Legal Profession: Human Rights

Ministry of Justice written question – answered on 2nd February 2021.

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Photo of Shabana Mahmood Shabana Mahmood Labour, Birmingham, Ladywood

To ask the Secretary of State for Justice, whether he has held discussions with the President of the Supreme Court on the appropriateness of UK legal professionals sitting on proceedings in nations where human rights abuses have been noted.

Photo of Shabana Mahmood Shabana Mahmood Labour, Birmingham, Ladywood

To ask the Secretary of State for Justice, when he expects the consultation with the President of the Supreme Court on the appropriateness of UK legal professionals sitting on proceedings in nations where human rights abuses have been noted to conclude; and whether the findings of that consultation will be published.

Photo of Alex Chalk Alex Chalk Assistant Whip, The Parliamentary Under-Secretary of State for Justice

The UK Government are committed to ensuring that the UK judiciary and UK lawyers should maintain the highest reputation in upholding the rule of law wherever they may sit on proceedings.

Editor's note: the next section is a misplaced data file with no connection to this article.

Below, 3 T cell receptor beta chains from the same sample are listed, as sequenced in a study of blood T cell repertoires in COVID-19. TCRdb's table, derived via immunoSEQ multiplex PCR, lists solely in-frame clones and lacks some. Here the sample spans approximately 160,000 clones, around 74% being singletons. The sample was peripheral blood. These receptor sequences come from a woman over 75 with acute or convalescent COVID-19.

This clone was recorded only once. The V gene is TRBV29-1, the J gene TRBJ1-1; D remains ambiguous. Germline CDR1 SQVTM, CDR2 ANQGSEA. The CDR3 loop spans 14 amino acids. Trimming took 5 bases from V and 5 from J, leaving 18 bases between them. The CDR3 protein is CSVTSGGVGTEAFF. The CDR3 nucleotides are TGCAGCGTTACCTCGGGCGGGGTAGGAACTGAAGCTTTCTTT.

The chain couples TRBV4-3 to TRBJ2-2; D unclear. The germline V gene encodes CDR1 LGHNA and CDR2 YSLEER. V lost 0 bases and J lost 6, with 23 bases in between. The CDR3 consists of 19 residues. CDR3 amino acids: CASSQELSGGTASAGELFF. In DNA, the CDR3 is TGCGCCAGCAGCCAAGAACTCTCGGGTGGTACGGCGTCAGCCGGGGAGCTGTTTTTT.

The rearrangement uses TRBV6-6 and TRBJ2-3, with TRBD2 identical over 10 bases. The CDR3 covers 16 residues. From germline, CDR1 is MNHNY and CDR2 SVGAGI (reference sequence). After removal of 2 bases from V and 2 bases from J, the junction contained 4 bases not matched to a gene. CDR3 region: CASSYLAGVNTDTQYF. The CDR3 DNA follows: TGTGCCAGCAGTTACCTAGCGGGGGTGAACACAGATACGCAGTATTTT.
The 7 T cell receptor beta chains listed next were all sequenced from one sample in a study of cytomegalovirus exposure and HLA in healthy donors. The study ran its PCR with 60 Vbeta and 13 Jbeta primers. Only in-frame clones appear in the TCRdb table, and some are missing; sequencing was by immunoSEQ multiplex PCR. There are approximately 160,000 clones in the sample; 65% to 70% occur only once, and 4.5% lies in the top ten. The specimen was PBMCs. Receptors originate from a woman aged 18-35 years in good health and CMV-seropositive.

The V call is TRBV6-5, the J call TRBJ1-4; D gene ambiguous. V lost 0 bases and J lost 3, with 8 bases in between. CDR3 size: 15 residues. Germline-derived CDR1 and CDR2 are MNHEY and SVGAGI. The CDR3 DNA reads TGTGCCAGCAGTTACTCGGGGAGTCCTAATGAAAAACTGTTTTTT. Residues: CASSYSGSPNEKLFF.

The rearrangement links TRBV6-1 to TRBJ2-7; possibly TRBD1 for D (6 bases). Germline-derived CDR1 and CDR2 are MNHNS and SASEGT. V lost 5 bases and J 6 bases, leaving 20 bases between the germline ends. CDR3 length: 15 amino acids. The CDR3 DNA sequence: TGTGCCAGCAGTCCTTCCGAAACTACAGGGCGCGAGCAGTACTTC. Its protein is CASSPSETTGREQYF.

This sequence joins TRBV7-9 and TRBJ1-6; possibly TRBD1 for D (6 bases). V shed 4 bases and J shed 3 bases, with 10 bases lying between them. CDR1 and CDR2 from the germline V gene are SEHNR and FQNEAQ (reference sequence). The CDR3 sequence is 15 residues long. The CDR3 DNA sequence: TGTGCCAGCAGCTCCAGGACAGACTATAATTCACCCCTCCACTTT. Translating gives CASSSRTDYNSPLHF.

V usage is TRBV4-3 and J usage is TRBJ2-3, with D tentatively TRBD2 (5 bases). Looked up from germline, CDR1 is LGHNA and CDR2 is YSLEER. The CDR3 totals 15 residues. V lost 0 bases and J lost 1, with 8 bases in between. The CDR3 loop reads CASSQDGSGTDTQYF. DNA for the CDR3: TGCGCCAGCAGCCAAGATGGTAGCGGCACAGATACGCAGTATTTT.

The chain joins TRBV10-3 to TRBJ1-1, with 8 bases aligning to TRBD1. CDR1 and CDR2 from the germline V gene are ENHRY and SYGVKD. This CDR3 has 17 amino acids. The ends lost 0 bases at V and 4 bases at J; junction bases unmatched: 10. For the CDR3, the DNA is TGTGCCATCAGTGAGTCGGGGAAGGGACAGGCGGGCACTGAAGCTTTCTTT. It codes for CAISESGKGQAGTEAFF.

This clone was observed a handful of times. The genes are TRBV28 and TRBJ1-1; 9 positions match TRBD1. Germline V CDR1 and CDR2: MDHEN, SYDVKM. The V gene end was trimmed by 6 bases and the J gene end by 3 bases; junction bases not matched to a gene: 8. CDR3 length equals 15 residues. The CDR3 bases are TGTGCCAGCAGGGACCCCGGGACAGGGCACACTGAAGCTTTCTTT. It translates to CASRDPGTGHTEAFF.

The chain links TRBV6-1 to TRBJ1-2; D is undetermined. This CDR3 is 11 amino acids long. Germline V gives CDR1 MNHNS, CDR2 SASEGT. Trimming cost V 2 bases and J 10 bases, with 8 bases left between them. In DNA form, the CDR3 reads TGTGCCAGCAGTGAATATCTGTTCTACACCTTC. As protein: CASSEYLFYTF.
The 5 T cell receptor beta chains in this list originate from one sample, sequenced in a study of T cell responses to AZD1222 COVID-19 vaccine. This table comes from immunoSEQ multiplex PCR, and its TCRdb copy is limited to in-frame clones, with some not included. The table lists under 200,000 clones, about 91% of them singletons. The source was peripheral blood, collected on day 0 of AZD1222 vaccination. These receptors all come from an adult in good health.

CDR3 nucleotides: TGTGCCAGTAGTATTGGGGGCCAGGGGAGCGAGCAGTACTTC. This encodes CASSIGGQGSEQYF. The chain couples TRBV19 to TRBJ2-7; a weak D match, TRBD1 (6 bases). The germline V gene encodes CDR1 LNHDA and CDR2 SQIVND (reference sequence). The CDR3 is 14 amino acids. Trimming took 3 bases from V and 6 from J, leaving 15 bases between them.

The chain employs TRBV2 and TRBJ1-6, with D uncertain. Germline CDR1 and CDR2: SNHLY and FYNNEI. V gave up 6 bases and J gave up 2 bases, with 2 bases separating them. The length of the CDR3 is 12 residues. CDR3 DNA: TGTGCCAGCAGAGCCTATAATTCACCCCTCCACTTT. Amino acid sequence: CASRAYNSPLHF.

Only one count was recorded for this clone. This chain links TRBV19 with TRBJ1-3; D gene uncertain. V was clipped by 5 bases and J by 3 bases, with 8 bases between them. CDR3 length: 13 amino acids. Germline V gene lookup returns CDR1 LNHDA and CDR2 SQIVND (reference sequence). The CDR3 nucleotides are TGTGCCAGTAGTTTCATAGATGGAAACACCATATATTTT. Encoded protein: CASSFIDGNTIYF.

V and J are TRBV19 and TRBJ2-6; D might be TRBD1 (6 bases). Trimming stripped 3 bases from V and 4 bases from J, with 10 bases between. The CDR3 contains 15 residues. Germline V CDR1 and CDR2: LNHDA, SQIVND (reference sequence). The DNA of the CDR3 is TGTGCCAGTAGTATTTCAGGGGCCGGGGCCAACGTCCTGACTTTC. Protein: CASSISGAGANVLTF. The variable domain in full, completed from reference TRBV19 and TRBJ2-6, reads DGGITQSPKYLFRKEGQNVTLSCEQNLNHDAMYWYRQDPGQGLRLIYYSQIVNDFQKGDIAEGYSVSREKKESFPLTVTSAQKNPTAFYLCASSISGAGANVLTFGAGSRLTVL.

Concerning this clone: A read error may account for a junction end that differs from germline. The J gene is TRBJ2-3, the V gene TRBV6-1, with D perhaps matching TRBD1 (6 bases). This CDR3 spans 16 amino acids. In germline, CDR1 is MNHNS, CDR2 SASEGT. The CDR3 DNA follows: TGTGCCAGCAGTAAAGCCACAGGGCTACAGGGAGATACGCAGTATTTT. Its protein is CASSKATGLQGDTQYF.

For example, in relation to Hong Kong, UK judges have played an important role in supporting the independence of Hong Kong’s judiciary for many years. We want this to, and hope that it can, continue. The UK judiciary is independent of the Government and it is therefore for them to make an assessment on this. The Lord Chancellor has, however, discussed with Lord Reed how they may jointly monitor developments to enable the Supreme Court to consider carefully the role of their sitting justices, and to assist other serving judges to determine the propriety of their continued service.

No formal consultation with the President of the UK Supreme Court is taking place.

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